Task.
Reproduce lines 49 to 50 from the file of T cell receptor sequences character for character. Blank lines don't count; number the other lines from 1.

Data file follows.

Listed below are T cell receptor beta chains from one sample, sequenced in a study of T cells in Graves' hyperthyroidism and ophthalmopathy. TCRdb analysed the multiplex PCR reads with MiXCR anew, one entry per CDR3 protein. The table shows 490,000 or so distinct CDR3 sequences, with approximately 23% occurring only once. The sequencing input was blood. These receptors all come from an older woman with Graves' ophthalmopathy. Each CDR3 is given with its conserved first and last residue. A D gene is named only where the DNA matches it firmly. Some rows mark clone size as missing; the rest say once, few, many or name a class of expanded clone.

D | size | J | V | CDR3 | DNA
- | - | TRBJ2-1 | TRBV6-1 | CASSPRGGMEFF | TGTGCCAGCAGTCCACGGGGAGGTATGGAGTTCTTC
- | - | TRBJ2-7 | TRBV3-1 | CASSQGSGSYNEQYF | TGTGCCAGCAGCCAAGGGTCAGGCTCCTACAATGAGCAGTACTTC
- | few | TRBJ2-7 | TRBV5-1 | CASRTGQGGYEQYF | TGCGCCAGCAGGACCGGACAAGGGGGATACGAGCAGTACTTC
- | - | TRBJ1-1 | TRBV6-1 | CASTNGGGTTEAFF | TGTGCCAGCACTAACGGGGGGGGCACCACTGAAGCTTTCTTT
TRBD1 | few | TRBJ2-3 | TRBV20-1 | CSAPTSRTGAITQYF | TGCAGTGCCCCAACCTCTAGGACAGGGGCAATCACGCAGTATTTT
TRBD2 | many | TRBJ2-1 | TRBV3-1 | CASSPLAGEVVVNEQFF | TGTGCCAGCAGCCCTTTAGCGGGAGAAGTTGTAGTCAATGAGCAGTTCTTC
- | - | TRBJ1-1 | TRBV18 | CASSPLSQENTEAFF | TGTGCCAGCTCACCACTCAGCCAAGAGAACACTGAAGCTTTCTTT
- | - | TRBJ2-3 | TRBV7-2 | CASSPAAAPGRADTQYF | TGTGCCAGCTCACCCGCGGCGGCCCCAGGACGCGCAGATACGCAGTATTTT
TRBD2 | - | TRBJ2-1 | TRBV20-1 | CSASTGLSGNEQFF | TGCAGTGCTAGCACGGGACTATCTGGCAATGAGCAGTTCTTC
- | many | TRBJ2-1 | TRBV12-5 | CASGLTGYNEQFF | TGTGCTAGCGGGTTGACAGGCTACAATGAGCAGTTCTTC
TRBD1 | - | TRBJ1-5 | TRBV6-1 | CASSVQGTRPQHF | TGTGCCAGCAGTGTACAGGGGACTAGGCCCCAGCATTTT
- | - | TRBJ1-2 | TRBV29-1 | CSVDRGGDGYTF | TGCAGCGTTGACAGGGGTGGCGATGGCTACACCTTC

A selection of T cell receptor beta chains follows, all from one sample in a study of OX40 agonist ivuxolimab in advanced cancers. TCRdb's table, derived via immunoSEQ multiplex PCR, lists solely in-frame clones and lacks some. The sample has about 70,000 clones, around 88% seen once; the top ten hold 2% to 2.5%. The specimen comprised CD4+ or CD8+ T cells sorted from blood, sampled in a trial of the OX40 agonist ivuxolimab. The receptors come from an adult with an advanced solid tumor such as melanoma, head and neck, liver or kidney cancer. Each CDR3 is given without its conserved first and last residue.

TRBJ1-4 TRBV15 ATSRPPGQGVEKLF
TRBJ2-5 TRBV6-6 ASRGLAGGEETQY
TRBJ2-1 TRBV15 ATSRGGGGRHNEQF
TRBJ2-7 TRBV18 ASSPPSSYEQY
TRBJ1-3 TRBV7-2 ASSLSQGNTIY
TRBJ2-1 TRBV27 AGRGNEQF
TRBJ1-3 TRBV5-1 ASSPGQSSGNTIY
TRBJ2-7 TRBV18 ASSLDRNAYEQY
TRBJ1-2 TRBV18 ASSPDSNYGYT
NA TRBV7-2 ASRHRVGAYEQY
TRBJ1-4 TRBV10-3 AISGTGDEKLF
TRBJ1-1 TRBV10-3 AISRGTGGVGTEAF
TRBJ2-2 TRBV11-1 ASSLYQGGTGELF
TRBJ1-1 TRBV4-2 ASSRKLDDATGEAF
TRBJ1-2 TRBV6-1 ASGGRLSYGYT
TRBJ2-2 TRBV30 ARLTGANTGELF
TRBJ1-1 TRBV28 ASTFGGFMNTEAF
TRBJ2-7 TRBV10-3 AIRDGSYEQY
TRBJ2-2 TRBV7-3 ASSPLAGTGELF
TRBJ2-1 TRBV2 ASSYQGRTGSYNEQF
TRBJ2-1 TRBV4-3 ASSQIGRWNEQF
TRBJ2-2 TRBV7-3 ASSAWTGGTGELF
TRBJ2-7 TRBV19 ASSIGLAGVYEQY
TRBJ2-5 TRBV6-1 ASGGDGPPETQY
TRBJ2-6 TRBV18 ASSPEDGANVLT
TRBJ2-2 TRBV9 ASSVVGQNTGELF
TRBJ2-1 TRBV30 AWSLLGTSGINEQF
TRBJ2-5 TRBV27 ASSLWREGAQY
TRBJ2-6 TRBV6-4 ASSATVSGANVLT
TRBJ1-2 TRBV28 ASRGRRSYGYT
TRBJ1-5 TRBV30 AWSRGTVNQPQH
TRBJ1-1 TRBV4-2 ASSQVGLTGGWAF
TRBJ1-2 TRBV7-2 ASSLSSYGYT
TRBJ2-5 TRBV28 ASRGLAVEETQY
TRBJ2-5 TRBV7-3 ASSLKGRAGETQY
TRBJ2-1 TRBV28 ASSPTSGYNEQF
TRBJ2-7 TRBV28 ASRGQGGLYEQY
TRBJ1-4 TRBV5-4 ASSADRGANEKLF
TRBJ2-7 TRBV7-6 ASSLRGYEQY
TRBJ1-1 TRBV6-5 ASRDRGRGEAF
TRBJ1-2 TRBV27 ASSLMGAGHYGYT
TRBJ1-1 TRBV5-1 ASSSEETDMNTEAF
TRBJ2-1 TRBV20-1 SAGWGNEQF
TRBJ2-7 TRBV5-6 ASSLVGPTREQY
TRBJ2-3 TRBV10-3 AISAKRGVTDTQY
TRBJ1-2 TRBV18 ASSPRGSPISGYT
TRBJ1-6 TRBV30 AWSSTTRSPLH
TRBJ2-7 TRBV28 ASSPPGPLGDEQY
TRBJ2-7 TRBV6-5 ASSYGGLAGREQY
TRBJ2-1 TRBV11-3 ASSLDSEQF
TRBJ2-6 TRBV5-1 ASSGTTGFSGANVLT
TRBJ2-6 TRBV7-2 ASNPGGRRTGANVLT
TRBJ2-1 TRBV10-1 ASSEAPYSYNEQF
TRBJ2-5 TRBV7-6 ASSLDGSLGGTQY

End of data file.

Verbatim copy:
TRBJ2-5 TRBV28 ASRGLAVEETQY
TRBJ2-5 TRBV7-3 ASSLKGRAGETQY